Thomas Beller, an associate professor of creative writing who’s had Ben in class, says he, too, quickly bypassed the “exoticism” of Ben’s condition to judge him on the merits of his work.
“Sometimes, he’s not that interesting, which itself is interesting,” Beller says. He means that Ben’s writing is often good but also a work in progress. There, too, he is like any other student.
“I don’t want to grade him on a curve as the autistic guy.”
As a writer, Ben is focused, spending many hours over a week’s time to finish an essay, his dad says. He brainstorms ideas with his father, but ultimately, Sam Alexander says, the writing is his son’s. Adds mom, laughing: “Ben’s writing is way better than Sam’s ever was.”
Ben uses predictive word processing software that allows him to choose from a list of words after typing a few letters. Sometimes he writes fiction, such as a short story set at the time of Hurricane Katrina, and he is talking about a novel. Essays are his favorite form, though. Over the years, his writing has become more sophisticated — and raw. One piece, published last year, grew from a speech Ben wrote for his bar mitzvah.
“I was pissed at God. I still am. I let everybody at my bar mitzvah know about those feelings, as the fire and brimstone emanated from my computer. The rabbi had told me to tone it down beforehand; I could not use that type of language in the synagogue. I didn’t care.”
This year, at his father’s suggestion, Ben wrote about a remarkable meeting — and a transformative conversation. Using his voice simulator, he spoke to one of his heroes, Steve Gleason, a former Saints player who now has amyotrophic lateral sclerosis, or ALS, and also speaks with the help of a computer.
They began with a humorous exchange, detailed in Ben’s piece:
“‘Where are you from, Ben?’ asked Steve.”
“‘I am from New Orleans. … Can’t you tell by my accent?'”
The conversation turned serious when Ben shared his anger, asking: “Can you tell me how you stay so positive? How do you deal with frustration? How do you make your computer scream?”
Gleason replied that he’d found purpose by helping others with a foundation he and his wife formed.
“No matter what a person believes about God or fate or destiny, I think there is an inherent search for meaning and purpose inside most humans,” Gleason typed. “So, I try to think about what opportunity I can find within the seemingly tragic circumstances we may be experiencing.”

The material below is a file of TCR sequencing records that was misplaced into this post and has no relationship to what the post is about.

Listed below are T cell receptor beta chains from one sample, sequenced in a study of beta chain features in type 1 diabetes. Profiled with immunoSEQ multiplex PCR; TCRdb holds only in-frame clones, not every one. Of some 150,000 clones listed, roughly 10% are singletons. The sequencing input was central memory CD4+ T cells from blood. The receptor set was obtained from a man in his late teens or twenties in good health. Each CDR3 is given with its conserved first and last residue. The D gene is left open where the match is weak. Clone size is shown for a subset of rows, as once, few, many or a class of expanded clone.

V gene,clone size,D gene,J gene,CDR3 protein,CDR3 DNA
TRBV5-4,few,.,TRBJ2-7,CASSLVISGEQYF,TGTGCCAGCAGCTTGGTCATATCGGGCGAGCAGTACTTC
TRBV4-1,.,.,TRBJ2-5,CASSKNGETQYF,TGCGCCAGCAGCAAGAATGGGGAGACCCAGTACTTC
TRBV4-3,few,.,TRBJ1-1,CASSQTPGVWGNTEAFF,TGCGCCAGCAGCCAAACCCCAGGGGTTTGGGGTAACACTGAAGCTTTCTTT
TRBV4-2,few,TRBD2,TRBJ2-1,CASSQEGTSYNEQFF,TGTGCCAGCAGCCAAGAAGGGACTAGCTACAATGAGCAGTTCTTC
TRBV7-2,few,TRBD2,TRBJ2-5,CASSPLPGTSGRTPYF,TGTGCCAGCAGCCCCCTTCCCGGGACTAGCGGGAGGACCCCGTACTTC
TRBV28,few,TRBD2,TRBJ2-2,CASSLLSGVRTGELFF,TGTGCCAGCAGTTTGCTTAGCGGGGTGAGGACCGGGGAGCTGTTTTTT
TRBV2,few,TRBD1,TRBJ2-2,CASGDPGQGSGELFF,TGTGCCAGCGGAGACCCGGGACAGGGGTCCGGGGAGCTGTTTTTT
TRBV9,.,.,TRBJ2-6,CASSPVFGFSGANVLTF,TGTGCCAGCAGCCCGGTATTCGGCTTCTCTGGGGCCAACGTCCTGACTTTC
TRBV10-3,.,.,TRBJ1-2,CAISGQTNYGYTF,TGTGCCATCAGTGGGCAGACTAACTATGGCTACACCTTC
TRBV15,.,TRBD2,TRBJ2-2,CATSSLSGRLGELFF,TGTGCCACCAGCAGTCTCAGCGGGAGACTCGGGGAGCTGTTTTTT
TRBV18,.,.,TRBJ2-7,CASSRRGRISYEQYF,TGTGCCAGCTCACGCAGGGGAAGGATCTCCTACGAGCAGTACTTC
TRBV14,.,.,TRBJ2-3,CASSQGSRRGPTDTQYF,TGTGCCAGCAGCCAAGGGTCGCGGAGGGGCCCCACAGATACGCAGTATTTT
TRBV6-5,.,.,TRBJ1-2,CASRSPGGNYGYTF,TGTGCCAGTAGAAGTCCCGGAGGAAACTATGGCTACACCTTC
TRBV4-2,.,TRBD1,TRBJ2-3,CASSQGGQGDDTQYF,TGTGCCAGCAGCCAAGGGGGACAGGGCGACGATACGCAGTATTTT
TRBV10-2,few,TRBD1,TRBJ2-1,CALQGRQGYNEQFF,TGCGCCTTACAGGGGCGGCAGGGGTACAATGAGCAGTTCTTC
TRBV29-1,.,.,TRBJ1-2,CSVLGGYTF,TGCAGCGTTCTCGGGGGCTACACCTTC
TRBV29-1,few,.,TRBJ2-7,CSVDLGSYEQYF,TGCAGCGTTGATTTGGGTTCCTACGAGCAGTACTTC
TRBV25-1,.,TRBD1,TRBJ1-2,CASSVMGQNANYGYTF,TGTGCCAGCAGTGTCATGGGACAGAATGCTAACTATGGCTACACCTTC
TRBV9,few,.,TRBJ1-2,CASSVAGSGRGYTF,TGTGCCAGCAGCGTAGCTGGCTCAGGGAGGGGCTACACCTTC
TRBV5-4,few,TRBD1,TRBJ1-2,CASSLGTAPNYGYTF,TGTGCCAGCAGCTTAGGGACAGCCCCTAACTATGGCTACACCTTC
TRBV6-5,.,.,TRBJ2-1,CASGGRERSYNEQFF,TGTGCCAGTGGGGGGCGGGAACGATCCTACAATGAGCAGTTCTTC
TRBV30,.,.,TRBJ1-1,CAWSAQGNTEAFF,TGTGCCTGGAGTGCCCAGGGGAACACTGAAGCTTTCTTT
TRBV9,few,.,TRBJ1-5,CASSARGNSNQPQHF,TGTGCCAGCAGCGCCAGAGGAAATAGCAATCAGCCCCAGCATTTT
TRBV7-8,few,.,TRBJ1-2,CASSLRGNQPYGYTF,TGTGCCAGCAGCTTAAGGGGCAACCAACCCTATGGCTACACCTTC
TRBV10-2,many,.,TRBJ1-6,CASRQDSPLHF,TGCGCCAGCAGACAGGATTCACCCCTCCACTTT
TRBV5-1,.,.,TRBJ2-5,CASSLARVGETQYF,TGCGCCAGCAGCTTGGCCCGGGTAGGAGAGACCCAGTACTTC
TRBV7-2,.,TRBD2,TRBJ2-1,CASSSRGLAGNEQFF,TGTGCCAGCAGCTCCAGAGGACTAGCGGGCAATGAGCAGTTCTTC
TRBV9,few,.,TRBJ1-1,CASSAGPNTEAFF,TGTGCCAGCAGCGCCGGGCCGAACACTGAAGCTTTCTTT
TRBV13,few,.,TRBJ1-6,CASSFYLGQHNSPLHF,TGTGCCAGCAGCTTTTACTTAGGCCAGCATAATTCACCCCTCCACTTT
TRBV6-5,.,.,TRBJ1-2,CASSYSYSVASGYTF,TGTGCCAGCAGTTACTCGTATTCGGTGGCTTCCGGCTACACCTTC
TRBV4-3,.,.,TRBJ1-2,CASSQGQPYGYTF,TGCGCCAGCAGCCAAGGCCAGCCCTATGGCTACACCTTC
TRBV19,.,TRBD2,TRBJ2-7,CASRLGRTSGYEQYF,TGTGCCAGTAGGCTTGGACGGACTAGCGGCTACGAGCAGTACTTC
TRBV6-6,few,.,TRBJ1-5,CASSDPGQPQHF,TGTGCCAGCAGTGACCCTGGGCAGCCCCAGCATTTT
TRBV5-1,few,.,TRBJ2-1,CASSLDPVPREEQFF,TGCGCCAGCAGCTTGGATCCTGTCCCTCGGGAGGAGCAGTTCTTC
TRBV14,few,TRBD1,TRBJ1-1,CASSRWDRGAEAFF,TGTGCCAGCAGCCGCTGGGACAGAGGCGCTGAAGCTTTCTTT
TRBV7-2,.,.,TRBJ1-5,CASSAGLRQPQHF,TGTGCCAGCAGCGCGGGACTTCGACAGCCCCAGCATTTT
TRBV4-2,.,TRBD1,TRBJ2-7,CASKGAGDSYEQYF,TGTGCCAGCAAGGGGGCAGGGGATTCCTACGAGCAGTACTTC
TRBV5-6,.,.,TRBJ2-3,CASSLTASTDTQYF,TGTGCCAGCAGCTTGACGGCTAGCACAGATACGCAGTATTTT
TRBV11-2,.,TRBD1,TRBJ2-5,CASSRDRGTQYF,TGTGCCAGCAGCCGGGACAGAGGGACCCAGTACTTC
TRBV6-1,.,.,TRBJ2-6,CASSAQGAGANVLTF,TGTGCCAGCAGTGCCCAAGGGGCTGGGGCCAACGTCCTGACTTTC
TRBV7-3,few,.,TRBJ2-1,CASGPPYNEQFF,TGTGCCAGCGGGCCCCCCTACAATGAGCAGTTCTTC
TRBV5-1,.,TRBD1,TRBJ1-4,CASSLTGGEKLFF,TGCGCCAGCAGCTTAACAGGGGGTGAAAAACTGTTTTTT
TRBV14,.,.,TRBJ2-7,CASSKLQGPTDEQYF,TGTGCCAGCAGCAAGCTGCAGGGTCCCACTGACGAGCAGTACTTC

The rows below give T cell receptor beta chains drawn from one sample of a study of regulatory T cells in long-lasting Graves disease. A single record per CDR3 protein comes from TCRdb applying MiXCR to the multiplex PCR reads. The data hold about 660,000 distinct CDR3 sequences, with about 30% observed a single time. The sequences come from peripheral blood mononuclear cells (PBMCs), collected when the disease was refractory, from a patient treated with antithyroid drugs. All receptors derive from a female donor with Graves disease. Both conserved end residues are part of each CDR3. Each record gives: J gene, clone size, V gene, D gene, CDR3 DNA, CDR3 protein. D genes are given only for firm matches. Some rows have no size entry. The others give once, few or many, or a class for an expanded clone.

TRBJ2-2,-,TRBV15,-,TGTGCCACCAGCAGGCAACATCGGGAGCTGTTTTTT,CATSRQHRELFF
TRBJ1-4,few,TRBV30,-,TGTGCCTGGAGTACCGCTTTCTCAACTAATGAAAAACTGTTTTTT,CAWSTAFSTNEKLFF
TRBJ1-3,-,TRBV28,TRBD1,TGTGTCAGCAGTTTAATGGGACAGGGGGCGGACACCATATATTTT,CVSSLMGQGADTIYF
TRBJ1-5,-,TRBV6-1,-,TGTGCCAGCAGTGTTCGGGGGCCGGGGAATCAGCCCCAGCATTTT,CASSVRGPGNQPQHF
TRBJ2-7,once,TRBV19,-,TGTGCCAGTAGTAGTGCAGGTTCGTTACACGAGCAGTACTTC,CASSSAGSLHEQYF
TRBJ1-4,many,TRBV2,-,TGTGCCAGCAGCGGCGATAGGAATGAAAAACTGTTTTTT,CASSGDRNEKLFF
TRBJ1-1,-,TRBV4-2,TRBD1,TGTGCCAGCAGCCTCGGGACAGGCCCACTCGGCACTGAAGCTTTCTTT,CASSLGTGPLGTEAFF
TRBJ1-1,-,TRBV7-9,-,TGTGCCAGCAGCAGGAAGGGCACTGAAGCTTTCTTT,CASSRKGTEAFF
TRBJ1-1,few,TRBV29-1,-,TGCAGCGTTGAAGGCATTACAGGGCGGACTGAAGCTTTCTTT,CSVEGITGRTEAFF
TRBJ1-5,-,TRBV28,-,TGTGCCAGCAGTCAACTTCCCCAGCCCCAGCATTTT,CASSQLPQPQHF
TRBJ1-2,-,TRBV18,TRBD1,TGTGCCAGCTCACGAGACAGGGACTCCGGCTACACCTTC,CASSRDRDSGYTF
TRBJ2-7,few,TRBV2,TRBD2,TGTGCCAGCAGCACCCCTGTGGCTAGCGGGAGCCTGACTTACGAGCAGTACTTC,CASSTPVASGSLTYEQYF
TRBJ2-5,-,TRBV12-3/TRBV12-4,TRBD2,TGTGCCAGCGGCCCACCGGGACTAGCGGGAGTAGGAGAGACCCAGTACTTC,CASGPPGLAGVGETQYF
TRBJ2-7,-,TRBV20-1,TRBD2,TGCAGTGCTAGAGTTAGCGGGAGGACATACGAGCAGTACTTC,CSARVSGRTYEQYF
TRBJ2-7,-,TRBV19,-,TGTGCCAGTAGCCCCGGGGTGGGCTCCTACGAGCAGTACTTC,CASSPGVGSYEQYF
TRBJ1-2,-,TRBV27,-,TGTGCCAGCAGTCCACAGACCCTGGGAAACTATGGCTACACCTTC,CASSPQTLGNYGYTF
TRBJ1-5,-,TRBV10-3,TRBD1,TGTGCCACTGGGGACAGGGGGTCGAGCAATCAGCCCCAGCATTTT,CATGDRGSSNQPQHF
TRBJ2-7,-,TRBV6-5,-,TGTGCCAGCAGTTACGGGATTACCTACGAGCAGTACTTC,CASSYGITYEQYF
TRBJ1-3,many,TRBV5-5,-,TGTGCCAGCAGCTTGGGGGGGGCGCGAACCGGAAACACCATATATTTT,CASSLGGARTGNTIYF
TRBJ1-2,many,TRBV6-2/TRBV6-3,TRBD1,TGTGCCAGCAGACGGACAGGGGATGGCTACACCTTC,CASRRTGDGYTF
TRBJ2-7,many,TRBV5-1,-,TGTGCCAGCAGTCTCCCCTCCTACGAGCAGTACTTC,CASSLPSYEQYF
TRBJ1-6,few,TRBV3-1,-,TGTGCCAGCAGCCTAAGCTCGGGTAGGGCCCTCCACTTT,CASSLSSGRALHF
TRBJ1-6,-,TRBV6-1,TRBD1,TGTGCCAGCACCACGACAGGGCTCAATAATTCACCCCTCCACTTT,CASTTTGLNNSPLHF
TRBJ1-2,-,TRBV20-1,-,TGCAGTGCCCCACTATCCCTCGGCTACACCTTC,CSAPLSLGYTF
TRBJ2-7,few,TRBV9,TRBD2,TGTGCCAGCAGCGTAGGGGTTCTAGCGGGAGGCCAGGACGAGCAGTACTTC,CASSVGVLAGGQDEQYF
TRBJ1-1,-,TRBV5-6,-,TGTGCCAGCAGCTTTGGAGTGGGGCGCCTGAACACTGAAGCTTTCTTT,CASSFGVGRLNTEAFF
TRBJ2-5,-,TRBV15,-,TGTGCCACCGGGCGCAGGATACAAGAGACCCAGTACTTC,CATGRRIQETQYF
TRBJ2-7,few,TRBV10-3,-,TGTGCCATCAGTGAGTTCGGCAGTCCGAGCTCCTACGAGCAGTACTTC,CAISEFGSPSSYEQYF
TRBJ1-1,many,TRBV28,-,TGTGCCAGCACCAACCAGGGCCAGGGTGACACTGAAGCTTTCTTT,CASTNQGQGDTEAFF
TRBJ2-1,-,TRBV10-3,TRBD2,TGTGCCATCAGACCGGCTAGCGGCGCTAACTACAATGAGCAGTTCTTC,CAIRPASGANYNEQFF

Dad remembers the ride home after that conversation. Ben was more pensive than usual. It appeared that Gleason had gotten through to him.
The resulting article, published on Tulane’s “New Wave” news site, drew an email thank-you from Ben’s freshman writing professor, who was mentioned in the piece.
“It was not your responsibility to teach me about disability, but you did, and I am grateful for it,” wrote Anne-Marie Womack, a post-doctoral fellow in Tulane’s English department.
Some students also responded. Recognizing Ben from the article’s photo, Owen Richfield greeted him on campus. “There are so many people who can speak out loud but who can’t find their voice,” Richfield said later, “and the fact that he has found his voice . he really has a gift.”
Ben can communicate, yes. But he wants more — to go to class by himself, to play on a sports team or to have a friend pick him up for a party and get drunk together. He wishes he could date one of the female classmates he admires from afar.
This desire to connect runs deep. One of his best friends, Heather Held, recalls a seventh-grade assignment in which they were asked to write about themselves in the future.
“Ben wrote that in 20 years, he had found a cure for autism, grown his hair out, and written a book about it,” Held says. “At one of the book signings, we reconnected and fell in love. In his story, we got married and had three kids.
“It was one of the sweetest things that I had ever read.”
She says she only wants this confidence published if Ben gives his OK, which he does. And that is no small thing. Ben can be reluctant to show vulnerability.
“This Ben is a very sensitive person,” he types during an interview, then stares intently for a moment. He often does that when his computer is reading his words. It’s as if he is making sure you understand — and believe — that the words are truly his. Those who know him best say Ben decides very quickly if he trusts you. And if he doesn’t, good luck.
There are many days when Ben still feels thwarted by his behavior. People see him flapping or grabbing and they distance themselves, sometimes out of fear, he says.
“For other people, actions and mannerisms openly display their confidence. …. I have no idea if my laptop displays confidence, but it sure has helped me to combat the ravages brought to me by this insidious gift,” he wrote in an essay.
A phrase he uses a lot sums up his feelings: “Autism sucks.”
Often, though, he thinks back to his conversation with Gleason, who assured him it was normal to question the meaning of his life. Ben was amazed.
“I have only dreamed about being normal. This normal is a vision of me speaking through my own mouth, not requiring an aid in school, or even being able to take care of myself with the routine daily tasks. Unfortunately, my normal is autism and the question is why?”
Gleason told Ben that he could be an example for other people with autism. Ben, in his interview, says he knows that’s true.
“I am not the autism poster boy. But I hope that people will . allow us to be heard.”
Ben’s Gleason story: http://goo.gl/fDusi3